The functioning and interrelationship of the elements of the system shown in Figure 1 will be further explained by reference to the data storage and processing steps for an individual internal client as illustrated in the flow chart of Figure 7. For the purposes of this discussion of the functioning of the invention, its operation during a typical single trading day will be used. Figure 7 shows the data processing and operational steps which occur during such a day as regards an internal user of the system. Before the start of each trading day controller CPU 10 updates its data files at input step 30 with data from disc 12 covering relevant securities market information on corporate actions, such as recapitalizations, stock splits, dividents or interest payments, and closing prices from the previous day. During the trading day it updates its files from storage devices 14 and/or discs 12 with data covering internal market quotes, executions and other internal data, as well as with data continuously input during the trading day from the client's securities information vendor's quote and trade data feeds covering current external quotes, trades and other market data. Using this information, each security in the total inventory of securities covered by the system is updated in step 32 for variability which, in this case, means for the standard deviation or variance of its price fluctuations. Another adjustment is then made in step 34 to reflect the "normal" price of each security in the inventory of securities covered by the system. Normal price is an estimate made of a security's current price and is calculated as an exponentially weighted average of recent trades and/or quotations adjusted for overall market movement. It differs from current market price as a function of trading activity in the security which pushes the current price to one side or another of its normal price.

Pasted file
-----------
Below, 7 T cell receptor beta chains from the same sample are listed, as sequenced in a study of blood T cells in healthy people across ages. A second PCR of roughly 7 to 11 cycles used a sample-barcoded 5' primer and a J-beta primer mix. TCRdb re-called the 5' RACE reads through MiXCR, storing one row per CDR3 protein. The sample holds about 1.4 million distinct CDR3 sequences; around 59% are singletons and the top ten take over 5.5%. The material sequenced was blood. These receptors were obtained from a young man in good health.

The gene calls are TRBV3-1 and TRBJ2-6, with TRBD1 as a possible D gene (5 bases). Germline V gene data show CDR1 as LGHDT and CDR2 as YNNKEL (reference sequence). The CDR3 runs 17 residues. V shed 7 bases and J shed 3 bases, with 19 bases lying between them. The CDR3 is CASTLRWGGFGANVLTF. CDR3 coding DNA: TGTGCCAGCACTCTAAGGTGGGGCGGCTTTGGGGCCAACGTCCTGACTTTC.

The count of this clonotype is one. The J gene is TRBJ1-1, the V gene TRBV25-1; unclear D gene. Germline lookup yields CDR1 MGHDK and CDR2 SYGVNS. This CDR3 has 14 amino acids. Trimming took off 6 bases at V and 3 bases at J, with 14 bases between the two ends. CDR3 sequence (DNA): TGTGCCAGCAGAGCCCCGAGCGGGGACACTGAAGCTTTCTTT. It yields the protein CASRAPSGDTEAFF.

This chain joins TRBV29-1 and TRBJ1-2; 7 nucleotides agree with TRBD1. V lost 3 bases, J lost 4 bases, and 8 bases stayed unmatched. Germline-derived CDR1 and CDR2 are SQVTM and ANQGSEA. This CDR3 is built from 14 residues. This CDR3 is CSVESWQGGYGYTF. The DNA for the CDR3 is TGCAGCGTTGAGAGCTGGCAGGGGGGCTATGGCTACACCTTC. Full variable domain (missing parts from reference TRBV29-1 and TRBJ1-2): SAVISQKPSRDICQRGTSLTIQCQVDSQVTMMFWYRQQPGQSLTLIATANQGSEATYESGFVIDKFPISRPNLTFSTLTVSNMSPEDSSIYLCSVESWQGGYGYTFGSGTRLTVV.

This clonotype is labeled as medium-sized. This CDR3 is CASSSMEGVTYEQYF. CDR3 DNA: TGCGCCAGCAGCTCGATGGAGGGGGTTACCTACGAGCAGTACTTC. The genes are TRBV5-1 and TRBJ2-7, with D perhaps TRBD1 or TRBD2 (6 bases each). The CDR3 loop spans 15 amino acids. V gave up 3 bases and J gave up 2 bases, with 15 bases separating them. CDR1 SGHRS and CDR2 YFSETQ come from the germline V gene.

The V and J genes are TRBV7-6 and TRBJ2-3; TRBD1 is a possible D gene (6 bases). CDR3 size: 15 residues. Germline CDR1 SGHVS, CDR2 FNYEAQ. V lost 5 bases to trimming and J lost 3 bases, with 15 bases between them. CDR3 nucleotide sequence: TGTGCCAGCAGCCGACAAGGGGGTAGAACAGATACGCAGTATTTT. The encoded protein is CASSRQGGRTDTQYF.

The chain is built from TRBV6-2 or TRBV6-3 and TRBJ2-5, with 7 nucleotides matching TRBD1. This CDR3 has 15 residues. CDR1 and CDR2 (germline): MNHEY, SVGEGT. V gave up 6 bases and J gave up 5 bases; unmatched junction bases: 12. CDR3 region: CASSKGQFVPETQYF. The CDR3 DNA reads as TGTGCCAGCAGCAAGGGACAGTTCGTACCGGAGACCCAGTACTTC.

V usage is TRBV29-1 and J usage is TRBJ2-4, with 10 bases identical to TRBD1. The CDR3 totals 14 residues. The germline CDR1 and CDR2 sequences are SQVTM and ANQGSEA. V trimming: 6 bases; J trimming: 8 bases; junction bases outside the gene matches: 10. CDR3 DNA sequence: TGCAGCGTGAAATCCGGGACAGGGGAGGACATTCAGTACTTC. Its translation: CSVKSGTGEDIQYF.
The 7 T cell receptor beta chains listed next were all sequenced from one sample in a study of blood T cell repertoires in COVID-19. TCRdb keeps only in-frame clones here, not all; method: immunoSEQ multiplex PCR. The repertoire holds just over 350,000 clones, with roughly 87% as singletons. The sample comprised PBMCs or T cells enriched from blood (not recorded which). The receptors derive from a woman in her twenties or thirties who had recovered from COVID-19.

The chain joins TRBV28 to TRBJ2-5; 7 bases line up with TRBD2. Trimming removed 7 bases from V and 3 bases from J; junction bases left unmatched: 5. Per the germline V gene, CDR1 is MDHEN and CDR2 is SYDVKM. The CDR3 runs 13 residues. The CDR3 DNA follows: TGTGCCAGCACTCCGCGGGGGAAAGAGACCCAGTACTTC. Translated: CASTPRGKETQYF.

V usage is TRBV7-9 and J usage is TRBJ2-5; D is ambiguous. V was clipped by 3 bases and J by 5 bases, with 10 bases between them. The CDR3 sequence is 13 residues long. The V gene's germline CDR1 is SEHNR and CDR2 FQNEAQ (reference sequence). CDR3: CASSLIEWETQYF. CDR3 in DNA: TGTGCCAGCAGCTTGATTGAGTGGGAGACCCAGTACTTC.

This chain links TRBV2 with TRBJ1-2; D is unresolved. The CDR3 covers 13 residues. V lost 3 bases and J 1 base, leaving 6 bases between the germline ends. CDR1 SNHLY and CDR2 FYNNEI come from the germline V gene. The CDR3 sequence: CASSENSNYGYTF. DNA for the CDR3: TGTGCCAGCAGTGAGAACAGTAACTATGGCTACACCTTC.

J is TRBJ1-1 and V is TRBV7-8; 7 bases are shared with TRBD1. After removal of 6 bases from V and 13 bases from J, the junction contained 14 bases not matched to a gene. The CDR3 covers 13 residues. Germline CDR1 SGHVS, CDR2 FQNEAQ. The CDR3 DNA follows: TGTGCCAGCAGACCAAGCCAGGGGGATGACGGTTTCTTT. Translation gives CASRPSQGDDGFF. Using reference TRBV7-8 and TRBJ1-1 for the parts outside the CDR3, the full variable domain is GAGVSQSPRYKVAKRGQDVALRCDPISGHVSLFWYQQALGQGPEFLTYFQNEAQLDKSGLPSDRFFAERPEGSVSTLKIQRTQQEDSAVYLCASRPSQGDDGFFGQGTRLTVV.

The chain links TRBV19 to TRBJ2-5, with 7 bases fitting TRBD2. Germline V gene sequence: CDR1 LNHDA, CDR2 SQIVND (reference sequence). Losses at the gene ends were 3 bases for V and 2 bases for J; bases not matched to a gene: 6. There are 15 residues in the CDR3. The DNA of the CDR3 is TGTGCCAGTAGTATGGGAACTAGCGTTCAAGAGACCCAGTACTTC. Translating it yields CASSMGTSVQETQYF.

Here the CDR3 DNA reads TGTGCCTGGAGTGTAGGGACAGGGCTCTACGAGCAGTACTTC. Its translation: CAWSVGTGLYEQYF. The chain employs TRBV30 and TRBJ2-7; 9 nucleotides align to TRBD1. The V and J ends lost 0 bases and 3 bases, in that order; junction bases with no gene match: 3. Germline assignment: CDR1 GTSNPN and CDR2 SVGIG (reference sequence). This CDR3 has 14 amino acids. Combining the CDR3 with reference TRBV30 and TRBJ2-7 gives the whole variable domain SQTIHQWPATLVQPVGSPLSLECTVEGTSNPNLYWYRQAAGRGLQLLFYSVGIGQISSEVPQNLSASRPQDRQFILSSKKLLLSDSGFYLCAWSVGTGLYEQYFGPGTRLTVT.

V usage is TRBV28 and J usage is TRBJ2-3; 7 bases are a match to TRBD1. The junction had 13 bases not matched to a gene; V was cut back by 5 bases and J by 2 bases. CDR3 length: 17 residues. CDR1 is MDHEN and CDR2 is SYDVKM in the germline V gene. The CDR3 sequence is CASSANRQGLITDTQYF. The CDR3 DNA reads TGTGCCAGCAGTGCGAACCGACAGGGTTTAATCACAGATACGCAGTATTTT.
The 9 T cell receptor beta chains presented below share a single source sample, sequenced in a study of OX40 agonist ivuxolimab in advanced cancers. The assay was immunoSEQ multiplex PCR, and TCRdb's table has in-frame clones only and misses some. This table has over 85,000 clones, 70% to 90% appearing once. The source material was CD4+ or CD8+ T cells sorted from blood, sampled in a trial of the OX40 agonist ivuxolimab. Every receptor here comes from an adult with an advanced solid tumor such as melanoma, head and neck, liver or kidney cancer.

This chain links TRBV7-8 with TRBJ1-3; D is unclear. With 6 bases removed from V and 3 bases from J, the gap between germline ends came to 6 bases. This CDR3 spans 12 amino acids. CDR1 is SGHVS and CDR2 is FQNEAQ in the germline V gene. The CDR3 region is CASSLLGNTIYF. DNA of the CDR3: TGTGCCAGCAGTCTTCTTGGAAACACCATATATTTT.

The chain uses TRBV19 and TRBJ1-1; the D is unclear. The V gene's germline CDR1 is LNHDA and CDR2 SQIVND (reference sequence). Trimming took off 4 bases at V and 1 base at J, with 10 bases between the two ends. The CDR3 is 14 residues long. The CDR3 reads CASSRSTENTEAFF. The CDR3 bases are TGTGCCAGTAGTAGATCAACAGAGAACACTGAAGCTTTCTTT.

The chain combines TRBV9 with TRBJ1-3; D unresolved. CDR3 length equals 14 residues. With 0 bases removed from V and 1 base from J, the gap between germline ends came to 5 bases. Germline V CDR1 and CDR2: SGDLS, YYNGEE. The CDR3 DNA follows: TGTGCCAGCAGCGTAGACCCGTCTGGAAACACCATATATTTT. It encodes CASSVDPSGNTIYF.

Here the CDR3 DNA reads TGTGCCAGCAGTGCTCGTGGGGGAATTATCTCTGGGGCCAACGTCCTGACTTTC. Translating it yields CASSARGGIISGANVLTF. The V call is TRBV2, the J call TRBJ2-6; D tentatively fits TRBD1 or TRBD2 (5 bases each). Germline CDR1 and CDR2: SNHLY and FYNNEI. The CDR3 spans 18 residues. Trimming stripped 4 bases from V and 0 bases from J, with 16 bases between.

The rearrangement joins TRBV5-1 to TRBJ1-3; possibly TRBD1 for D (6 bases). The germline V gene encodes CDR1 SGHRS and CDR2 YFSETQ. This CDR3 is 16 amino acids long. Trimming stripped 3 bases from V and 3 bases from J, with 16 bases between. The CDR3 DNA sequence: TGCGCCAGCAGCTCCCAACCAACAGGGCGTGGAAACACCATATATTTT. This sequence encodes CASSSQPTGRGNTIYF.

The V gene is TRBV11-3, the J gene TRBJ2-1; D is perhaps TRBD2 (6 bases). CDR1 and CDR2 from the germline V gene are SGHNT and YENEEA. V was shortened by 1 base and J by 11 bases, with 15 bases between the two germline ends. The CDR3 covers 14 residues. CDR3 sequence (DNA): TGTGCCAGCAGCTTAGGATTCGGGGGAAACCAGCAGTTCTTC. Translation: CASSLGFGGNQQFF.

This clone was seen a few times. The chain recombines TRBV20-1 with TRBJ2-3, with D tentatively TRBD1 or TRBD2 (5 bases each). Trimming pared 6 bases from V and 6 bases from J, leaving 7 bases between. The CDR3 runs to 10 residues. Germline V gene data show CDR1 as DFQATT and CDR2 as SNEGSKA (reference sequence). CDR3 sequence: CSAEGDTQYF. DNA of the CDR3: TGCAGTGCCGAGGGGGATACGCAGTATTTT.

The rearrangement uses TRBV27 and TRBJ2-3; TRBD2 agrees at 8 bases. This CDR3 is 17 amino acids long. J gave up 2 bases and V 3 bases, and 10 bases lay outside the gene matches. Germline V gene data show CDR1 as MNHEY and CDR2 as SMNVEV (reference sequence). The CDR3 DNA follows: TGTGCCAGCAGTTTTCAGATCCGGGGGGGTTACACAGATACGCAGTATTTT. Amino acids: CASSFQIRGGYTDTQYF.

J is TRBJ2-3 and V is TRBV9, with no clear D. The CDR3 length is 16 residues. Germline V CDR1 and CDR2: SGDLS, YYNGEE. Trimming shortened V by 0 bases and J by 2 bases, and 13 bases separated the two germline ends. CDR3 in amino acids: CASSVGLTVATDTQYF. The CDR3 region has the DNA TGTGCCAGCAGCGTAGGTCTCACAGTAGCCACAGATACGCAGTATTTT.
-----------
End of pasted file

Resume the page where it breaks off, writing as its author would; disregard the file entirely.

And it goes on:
Since clients have differing risk profiles at different times, the present invention provides added flexibility by permitting the client or manager to make manual changes or changes by electronic means in step 36 to his original criteria covering risk profile and the tolerated variance from the base portfolio by sector, industry, cash and other factors. Such changes may be entered at any time during or after the trading day.
Using all of the resulting data, in step 38 each security is analyzed with respect to the customized criteria established for each individual client based on the following factors:
- (1) Variability;
- (2) Current holdings of that security in the particular portfolio against the portfolio's base position in that and related securities;
- (3) quoted bids and offers;
- (4) the cash position of the portfolio;
- (5) the exposure of the portfolio to various industries and sectors; and
- (6) purchase and/or sale orders displayed by others in automated brokerage or exchanges to which the present invention is linked.